Who’s To Blame for Pension Mess?
County’s countless expensive mistakes go back at least 15 years -- and still no solution.
County Supervisor Sheldon Wasserman served for 14 years in the state legislature, but has never seen anything quite like Milwaukee County government.
Wasserman, who was appointed vice-chair of the county board Finance Committee, was naturally aware of the huge county pension scandal of 2001-2002, but had assumed, this being 15 years later, the issue had long since been resolved.
Wrong. “So one of the first things we discuss at the Finance Committee is this problem with the pension and that problem with the pension,” Wasserman says. “It was clear that the whole thing wasn’t over.”
No indeed. A recent report found that hundreds of county retirees have been getting paid the wrong amount, either an underpayment or overpayment. The report came just a few months after the county discovered it had underpaid nearly 1,300 county retirees, and would have to pay out $11 million to make up for the underpayments — in addition to $6 million more that hadn’t been budgeted to fully cover those retirees over their projected life expectancy. And all this comes on top of another error that blew up in 2014 but had actually been discovered in 2007 and never solved: overpayments to retirees in the neighborhood of $26 million.
At one memorable county board meeting, pension office director Marian Ninneman promised there would be no more errors and boasted she had in place a “fail-safe system.”
“I asked, ‘can you guarantee me this,’” Wasserman recalls. “And she said, ‘Supervisor, you are suffering from pension fatigue.’”
Wasserman was flabbergasted and asked what was pension fatigue. Ninneman’s answer, Wasserman recalls, was “Government officials who are tired of dealing with pension problems.”
One week after Ninneman’s bizarre diagnosis (to Wasserman, who ironically is a full-time physician), the latest pension problem blew up and Ninneman resigned. Sources say Milwaukee County Executive Chris Abele gave her the option of resigning or being fired.
“I have never seen anything like this,” Wasserman says. “After three different administrations and 15 years since the worst scandal ever to rock county government, no one has gotten it right. I have absolutely no trust in the system.”
Abele concedes the problem. ‘I’ve never had a solid feeling that we have an effectively managed system,” he says.
County Board chairman Theo Lipscomb blames all the problems on Abele and none on the board. “I’m not blaming Abele for the mistakes that predate his first election, but he’s been county executive for nearly six years. As the most powerful County Executive in Wisconsin, Abele should take responsibility for the growing list of pension errors.”
In fact, the $11 million in underpayments went back as long as 15 years ago when Tom Ament was county exec, and were itemized in a report released in 2007, when Scott Walker was the executive, as the Milwaukee Journal Sentinel reported. But they’ve never been fixed.
As for the $26 million in overpayments, board members passed a unanimous resolution in 2007 to stop the overpayments and then never checked (nor did the Walker administration) to make sure this actually happened. Then after Abele discovered the problem in 2014 and tried to stop all future overpayments, Lipscomb and the board adamantly refused to allow this, with then-board chair Marina Dimitrijevic calling Abele’s action “immoral.”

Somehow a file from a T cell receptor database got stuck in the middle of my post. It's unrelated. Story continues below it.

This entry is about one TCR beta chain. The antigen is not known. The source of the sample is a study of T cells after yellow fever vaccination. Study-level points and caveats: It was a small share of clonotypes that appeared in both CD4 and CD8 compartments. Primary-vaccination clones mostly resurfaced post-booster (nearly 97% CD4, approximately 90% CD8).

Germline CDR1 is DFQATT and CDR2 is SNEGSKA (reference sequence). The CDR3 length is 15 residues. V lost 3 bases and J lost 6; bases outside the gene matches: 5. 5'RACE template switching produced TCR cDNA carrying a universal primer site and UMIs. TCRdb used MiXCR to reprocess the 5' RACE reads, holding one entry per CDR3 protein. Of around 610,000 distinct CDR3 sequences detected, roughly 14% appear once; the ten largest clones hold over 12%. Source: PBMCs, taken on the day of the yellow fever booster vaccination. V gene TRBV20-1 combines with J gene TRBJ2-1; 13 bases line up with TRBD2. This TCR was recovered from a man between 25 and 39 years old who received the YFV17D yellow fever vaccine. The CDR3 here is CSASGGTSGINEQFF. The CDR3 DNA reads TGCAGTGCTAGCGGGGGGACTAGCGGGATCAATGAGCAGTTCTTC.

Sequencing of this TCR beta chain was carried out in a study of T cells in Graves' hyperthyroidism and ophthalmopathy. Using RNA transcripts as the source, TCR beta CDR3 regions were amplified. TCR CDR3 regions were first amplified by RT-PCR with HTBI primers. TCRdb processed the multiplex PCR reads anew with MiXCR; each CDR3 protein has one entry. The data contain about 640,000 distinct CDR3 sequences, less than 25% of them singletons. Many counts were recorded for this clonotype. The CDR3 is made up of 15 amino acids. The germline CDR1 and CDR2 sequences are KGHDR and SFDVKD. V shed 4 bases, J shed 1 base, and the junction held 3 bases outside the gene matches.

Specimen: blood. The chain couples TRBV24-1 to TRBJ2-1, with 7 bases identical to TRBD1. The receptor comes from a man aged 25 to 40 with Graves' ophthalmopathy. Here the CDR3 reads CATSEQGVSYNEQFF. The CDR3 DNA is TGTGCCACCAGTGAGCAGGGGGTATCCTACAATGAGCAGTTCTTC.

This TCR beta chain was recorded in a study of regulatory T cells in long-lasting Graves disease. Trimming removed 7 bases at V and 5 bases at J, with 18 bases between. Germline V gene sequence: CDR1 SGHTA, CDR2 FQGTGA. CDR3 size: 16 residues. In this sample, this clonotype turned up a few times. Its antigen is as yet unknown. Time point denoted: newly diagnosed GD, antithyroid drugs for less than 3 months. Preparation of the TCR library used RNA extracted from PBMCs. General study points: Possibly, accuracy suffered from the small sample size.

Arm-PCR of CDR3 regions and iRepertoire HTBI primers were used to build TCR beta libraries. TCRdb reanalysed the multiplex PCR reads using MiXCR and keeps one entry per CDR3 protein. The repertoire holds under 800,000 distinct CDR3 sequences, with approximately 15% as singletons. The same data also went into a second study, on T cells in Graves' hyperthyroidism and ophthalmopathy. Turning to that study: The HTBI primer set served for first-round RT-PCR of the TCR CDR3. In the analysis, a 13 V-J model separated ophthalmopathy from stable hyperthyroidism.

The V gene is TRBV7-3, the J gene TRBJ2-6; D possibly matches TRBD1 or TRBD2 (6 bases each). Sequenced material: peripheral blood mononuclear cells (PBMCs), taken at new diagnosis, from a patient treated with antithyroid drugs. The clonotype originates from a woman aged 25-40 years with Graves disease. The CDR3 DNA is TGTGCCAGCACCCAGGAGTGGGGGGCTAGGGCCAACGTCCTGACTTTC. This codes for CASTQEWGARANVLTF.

Abele blames the recurring problems on complexity. “It’s a really, really complicated system.”
The county retirement system was first created in 1937, and over the decades so many special deals and amendments have been passed there are said to be 180 different pension calculations to be made.
The management is nearly as complicated. “There is no tight line over who has authority over it, so it’s very difficult to reform it,” Abele notes.
Certainly the executive has considerable authority, but as proven by the 2014 dispute, the board can override his decisions.
Another major player is the county Pension Board, which has 10 members, including three appointed by the county exec, two by the county board chair, one by the Deputy Sheriffs Association, three elected by county employees and one by county retirees. The board in turn gets advice from the county Corporation Counsel and from an outside attorney.
Abele has asked the county’s pension auditor, Baker Tilly, to do a “deep dive” analysis of the pension system “to find out what else we might be missing.” He expects they’ll probably find “a lot more errors.” So things could actually get even worse.
Wasserman has proposed the county explore having the state take over management of the county system. The state retirement system is considered one of the best-run public pensions in the country, if not the world. Both Abele and Lipscomb say they support a study of such a change, though Abele seems more enthusiastic.
The management of the county’s pension funds could be easily taken over by the highly rated state Investment Board, but the management of retiree payments could add a system quite different than the state’s, and wouldn’t be a slam dunk. Nor, it appears, have any inquiries been made with state officials as to their willingness to take over the system.
That doesn’t concern Wasserman. “The county needs help,” he says. “We can’t seem to compute any person’s pension. Why don’t we give it to the experts who know how to get the job done?”
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